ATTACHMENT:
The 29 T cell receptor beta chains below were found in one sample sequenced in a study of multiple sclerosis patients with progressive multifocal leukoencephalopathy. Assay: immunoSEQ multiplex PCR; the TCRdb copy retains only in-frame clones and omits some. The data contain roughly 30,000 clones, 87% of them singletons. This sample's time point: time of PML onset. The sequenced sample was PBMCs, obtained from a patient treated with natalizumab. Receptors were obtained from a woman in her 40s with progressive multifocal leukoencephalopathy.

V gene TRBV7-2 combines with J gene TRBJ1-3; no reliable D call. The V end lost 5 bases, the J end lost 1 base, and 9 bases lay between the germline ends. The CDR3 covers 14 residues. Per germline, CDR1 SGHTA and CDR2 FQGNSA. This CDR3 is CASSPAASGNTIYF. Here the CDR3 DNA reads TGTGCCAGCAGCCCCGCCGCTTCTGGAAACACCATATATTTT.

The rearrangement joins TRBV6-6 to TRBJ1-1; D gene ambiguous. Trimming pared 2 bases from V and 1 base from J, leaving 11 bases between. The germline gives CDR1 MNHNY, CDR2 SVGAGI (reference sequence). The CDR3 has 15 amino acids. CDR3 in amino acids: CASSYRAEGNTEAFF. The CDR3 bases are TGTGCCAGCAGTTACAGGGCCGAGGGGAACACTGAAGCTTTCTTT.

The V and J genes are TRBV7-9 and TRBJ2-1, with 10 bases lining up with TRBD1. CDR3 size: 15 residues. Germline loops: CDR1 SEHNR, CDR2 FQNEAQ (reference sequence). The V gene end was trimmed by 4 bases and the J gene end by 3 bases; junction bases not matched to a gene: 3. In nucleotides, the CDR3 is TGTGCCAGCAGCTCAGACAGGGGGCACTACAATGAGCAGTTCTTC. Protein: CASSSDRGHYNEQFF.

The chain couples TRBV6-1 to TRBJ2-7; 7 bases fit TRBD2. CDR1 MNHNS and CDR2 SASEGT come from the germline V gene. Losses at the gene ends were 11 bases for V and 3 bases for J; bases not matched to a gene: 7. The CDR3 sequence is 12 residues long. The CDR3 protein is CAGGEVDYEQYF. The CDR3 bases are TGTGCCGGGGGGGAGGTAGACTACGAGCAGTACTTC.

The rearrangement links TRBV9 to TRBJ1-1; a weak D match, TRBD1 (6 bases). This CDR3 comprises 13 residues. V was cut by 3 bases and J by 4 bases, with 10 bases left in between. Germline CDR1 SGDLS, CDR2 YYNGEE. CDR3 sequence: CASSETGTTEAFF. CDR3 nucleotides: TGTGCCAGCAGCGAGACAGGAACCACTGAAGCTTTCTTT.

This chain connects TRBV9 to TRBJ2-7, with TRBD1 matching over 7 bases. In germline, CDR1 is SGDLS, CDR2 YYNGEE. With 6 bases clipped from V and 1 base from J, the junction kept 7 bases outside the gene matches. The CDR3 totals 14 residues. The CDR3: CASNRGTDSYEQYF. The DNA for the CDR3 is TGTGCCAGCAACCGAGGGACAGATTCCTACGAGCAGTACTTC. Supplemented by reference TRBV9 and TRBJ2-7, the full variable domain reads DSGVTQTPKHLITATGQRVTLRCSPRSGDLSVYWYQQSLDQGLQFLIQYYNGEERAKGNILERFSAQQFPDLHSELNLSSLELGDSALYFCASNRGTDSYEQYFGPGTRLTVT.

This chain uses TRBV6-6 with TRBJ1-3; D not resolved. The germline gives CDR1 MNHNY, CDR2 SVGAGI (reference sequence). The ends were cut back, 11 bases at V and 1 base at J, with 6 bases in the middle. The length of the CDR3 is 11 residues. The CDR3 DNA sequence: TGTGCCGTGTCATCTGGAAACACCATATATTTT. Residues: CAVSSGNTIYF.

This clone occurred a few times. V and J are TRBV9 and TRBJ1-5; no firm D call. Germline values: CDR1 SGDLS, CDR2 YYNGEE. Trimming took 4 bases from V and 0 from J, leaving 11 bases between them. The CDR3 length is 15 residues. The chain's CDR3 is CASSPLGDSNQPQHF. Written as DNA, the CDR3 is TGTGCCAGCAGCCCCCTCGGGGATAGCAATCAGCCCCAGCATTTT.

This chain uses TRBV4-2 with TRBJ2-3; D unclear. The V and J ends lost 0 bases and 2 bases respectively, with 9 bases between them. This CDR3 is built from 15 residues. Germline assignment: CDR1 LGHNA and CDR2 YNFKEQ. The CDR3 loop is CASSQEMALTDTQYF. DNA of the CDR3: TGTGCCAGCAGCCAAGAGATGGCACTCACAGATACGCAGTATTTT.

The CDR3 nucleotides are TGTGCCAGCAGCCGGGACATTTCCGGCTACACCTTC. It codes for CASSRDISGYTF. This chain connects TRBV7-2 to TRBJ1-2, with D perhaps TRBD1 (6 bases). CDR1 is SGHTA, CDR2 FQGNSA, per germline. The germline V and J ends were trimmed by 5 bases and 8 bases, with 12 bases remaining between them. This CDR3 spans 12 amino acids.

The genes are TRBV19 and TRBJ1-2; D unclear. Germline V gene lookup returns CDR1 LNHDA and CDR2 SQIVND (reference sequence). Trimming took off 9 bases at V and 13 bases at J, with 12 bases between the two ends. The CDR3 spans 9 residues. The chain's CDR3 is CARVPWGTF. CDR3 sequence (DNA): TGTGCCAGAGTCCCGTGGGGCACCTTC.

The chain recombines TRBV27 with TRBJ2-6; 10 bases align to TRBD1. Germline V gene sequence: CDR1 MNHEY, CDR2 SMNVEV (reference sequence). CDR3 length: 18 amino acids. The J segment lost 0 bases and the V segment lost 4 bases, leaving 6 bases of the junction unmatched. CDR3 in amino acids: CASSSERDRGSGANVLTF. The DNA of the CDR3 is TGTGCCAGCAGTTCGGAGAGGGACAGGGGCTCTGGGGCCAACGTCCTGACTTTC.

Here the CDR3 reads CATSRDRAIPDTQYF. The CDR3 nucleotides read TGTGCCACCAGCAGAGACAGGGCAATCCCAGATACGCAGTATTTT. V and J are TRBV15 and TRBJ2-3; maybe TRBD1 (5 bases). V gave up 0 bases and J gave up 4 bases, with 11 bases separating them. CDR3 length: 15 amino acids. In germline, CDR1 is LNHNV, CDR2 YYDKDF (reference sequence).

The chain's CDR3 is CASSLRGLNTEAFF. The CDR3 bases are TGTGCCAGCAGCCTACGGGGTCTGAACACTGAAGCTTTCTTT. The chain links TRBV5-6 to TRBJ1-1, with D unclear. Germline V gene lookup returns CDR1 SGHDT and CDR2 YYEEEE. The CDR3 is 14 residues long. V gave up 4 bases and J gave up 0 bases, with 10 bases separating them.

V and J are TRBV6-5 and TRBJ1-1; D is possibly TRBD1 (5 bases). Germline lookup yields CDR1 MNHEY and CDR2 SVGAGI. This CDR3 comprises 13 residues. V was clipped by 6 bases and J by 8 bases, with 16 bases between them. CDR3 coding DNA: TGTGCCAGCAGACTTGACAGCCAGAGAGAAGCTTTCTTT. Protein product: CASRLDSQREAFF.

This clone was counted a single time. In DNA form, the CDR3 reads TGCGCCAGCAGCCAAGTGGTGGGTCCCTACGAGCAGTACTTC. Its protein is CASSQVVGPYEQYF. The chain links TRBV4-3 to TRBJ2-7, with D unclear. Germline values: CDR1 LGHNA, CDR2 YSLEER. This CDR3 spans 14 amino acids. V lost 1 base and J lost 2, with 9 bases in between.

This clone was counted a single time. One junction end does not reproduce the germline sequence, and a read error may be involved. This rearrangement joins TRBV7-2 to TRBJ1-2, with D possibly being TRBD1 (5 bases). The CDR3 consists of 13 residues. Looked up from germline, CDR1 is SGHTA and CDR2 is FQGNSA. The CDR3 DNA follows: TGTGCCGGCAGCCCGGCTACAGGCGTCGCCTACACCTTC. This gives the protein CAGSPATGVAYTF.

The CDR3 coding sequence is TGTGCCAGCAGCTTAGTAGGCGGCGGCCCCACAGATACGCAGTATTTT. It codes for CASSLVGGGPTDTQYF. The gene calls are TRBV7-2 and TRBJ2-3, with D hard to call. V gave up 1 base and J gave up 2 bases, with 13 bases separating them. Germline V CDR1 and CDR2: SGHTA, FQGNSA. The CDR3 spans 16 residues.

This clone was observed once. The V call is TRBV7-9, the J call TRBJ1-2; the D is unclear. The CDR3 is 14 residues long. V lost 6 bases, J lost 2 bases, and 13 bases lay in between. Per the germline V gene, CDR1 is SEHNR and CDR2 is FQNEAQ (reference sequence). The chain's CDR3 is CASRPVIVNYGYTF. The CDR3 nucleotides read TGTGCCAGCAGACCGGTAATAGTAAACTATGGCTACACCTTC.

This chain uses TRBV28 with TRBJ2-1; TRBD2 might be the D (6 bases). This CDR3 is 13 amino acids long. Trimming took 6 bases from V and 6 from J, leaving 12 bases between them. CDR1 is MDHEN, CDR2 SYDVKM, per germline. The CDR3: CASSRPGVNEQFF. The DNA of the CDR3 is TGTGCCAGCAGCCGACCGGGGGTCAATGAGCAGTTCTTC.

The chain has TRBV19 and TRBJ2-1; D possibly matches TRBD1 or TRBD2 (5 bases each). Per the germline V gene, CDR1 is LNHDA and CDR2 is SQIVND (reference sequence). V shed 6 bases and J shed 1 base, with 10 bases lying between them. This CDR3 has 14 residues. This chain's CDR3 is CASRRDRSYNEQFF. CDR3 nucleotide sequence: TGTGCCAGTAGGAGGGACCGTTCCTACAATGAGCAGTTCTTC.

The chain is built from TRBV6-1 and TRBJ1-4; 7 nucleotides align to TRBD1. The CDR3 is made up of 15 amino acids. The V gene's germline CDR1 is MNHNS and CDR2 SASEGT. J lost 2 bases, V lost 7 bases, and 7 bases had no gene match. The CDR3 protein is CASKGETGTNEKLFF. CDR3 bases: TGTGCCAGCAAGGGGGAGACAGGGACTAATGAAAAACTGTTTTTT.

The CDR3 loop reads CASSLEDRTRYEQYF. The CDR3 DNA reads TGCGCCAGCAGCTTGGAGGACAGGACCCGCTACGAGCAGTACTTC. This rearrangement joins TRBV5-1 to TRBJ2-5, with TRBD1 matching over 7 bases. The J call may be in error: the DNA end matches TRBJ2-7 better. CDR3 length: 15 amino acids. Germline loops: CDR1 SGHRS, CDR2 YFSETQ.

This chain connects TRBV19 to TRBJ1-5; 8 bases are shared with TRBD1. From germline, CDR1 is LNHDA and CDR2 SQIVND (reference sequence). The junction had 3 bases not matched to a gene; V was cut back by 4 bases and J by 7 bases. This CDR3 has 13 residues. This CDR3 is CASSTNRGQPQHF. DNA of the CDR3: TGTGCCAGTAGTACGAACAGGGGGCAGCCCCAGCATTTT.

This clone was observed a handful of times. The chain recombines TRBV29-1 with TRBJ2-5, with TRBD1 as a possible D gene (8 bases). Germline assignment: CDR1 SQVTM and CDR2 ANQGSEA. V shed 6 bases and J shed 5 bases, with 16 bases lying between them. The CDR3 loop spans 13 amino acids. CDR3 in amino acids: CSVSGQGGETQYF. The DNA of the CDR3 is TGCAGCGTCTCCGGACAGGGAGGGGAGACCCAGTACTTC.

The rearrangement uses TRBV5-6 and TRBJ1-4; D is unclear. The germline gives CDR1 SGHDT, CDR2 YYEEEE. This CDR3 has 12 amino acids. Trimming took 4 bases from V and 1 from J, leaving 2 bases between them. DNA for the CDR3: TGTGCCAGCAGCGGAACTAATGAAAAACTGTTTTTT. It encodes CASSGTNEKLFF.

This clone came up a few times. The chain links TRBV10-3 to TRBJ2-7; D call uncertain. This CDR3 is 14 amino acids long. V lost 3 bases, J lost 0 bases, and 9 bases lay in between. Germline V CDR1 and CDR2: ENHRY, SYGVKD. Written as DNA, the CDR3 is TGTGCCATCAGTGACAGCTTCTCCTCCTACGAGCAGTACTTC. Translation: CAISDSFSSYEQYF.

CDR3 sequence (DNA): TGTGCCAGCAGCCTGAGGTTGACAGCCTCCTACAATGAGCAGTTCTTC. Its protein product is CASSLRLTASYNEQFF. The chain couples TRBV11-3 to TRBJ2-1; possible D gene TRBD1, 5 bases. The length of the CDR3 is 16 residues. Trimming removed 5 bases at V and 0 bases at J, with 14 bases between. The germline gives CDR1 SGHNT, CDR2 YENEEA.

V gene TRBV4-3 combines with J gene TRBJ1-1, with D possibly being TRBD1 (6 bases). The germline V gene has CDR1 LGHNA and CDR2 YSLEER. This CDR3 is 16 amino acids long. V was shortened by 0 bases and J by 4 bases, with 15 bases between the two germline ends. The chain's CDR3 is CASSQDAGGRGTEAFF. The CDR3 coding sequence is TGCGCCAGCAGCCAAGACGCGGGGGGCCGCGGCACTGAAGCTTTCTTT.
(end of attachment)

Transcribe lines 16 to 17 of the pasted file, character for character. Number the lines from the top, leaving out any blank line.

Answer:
V and J are TRBV6-5 and TRBJ1-1; D is possibly TRBD1 (5 bases). Germline lookup yields CDR1 MNHEY and CDR2 SVGAGI. This CDR3 comprises 13 residues. V was clipped by 6 bases and J by 8 bases, with 16 bases between them. CDR3 coding DNA: TGTGCCAGCAGACTTGACAGCCAGAGAGAAGCTTTCTTT. Protein product: CASRLDSQREAFF.

This clone was counted a single time. In DNA form, the CDR3 reads TGCGCCAGCAGCCAAGTGGTGGGTCCCTACGAGCAGTACTTC. Its protein is CASSQVVGPYEQYF. The chain links TRBV4-3 to TRBJ2-7, with D unclear. Germline values: CDR1 LGHNA, CDR2 YSLEER. This CDR3 spans 14 amino acids. V lost 1 base and J lost 2, with 9 bases in between.